Promotion

Utilizing an information specialist and systems to help human rights advocates work more effectively

The Human Rights Centre at the University of Sarajevo focuses on improving access to information for human rights advocates. Staff members have built a strong information system and a central role for an information specialist. Use of this system and of the specialist’s skills has allowed other staff to better and more productively focus on their core programmatic missions.

For more information on this tactic, read our in-depth case study.

Engaging key and respected agents of change in the development and training of a human rights curriculum

In order to create support for such a human rights curriculum that also encompassed religious educational institutions, the National Working Group in Indonesia engaged key and respected leaders–community and religious leaders as well as teachers–in the development and training of the human rights curriculum. By taking the time and effort to engage opinion and religious leaders in the process, the NWG was able to develop their critical support and integrate their needs and concerns in order to overcome barriers and challenges to human rights education.

For more information on this tactic, read our in-depth case study.

Using coalition based participation in government to help indigenous communities to influence policy

By building a coalition, the Network of Indigenous Organizations of the Brazilian Amazon (COIAB) has been able to participate in governmental bodies in order to influence policy in a way that benefits indigenous communities.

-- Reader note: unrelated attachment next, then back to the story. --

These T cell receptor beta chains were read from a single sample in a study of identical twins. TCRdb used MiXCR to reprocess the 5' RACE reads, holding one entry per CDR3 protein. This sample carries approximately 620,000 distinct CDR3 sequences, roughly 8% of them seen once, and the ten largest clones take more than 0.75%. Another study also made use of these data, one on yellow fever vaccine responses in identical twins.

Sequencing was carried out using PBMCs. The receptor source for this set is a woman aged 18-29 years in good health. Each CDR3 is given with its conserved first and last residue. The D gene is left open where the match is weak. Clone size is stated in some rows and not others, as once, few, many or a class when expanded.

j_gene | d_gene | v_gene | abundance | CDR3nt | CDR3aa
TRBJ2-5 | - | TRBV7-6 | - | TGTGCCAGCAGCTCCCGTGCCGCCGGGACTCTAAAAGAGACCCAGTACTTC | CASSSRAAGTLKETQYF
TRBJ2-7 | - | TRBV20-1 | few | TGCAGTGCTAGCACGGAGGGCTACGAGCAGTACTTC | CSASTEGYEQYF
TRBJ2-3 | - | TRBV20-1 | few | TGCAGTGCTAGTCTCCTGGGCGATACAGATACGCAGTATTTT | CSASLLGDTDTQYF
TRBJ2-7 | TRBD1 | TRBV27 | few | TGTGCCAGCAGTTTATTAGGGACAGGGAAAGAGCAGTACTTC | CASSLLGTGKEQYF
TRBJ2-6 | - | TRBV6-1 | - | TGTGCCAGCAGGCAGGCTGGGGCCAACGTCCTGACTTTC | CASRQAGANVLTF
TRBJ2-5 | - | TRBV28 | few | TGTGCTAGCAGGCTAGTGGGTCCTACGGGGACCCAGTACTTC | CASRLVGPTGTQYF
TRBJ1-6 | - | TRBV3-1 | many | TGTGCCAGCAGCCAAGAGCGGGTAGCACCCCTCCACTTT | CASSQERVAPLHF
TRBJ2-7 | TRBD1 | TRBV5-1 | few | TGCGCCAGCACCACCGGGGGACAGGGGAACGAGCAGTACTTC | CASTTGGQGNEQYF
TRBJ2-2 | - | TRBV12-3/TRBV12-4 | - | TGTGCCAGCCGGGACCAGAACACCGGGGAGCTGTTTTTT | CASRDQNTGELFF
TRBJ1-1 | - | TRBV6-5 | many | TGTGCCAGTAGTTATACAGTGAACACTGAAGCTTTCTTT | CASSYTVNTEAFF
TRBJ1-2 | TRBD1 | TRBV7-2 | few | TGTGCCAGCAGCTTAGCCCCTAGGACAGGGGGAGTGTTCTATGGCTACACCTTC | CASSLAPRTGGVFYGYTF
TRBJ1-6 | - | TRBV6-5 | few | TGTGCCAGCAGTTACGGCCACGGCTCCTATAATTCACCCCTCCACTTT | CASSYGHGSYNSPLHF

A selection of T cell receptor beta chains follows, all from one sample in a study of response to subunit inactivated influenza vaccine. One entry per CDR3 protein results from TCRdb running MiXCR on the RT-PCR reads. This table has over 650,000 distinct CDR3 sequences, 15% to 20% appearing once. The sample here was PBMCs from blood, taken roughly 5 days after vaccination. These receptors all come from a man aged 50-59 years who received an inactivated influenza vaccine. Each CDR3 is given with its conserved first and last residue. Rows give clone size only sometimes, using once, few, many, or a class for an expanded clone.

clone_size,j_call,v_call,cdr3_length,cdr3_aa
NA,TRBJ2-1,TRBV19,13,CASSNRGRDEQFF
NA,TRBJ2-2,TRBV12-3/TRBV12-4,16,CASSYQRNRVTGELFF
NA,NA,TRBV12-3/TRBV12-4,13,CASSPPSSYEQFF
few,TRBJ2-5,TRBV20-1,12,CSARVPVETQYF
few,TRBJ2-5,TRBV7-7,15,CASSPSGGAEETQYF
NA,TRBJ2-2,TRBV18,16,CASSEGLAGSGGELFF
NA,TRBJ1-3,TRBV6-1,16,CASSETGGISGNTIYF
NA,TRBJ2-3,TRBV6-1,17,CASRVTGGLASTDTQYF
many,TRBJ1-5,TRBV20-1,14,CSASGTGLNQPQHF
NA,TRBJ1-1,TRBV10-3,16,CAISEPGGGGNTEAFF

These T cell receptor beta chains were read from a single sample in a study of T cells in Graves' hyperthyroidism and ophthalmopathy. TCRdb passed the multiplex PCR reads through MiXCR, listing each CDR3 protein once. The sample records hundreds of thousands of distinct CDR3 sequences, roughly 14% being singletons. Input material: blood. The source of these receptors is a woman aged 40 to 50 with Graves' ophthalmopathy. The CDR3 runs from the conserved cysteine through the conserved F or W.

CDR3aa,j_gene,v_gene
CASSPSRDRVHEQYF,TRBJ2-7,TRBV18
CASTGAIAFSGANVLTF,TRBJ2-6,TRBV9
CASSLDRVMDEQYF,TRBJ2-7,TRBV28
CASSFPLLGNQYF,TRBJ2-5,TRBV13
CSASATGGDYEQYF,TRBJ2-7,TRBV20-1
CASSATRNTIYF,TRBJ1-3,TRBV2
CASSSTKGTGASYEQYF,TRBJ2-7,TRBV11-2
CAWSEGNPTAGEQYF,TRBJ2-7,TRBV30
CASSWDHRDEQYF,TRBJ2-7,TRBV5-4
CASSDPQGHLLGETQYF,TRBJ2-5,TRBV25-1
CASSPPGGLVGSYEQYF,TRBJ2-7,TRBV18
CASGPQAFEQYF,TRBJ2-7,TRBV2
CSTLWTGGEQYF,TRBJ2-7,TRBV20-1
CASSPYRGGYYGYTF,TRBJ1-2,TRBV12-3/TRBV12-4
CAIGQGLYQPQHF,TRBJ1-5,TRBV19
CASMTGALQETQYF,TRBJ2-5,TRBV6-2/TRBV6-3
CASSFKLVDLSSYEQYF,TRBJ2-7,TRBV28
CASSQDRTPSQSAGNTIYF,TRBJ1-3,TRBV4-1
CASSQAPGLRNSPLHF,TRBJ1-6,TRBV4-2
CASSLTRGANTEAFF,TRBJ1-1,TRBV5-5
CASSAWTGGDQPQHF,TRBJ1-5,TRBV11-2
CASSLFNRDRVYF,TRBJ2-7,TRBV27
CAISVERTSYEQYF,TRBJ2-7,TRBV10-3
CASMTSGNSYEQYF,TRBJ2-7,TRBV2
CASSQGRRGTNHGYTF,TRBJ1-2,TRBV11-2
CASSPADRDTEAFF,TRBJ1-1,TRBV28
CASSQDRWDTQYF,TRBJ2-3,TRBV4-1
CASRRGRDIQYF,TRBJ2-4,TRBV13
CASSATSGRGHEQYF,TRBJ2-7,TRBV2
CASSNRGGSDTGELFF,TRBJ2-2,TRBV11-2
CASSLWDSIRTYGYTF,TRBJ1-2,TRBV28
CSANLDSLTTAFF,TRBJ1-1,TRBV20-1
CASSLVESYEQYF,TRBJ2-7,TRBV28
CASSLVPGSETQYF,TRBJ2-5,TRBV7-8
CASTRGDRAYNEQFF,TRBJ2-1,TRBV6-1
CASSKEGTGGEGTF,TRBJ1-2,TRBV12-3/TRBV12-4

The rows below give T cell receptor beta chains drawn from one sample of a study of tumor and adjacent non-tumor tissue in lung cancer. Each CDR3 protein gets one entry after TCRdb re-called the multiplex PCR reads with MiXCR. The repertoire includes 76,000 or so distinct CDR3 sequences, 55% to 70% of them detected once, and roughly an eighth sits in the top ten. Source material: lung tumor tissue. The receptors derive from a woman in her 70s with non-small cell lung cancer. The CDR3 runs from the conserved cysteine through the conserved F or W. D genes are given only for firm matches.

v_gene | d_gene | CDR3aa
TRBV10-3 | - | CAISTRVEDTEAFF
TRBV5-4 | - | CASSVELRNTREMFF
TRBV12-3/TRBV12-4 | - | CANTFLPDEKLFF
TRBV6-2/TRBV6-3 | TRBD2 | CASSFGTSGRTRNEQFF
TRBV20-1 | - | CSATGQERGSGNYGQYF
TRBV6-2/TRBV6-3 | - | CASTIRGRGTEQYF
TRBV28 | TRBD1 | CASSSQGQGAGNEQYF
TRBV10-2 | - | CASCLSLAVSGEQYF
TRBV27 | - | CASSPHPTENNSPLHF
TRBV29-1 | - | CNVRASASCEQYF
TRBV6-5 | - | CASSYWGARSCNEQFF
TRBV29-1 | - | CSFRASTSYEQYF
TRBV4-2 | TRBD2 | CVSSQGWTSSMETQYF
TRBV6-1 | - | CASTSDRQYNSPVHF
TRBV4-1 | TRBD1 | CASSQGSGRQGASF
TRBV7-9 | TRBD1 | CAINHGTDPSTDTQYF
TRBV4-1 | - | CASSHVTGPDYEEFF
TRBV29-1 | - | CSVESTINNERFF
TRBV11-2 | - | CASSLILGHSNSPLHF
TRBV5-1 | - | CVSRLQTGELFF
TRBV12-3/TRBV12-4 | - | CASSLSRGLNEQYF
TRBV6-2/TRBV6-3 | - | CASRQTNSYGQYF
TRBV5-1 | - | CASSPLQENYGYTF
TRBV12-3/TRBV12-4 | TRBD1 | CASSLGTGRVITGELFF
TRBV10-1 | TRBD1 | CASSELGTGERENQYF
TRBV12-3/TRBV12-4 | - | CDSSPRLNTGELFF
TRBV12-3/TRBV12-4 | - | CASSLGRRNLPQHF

For more information on this tactic, read our in-depth case study.

Developing pro bono services in the professional legal community

A small group of people from the legal community organized a seminar in 2001 to discuss how to promote pro bono legal services in Brazil. Taking inspiration from Daniel Grunfeld, then president and CEO of the Public Counsel Law Center in Los Angeles, this group undertook a variety of steps in order to create an organization that would work to legalize pro bono activity, to institutionalize the ethic within the legal profession, and to create an efficient system for bringing together pro bono lawyers with clients in need. In order to accomplish any of their goals, this small group knew they needed to gain the support of leading members of the Brazilian legal profession. Thus they invited top lawyers and professors to join in their effort. Eventually, 37 legal professionals joined together in 2001 to create the Instituto Pro Bono of Sao Paulo.

For more information on this tactic, read our in-depth case study.

Building public and media awareness to change the minimum wage and policy for sub-contract workers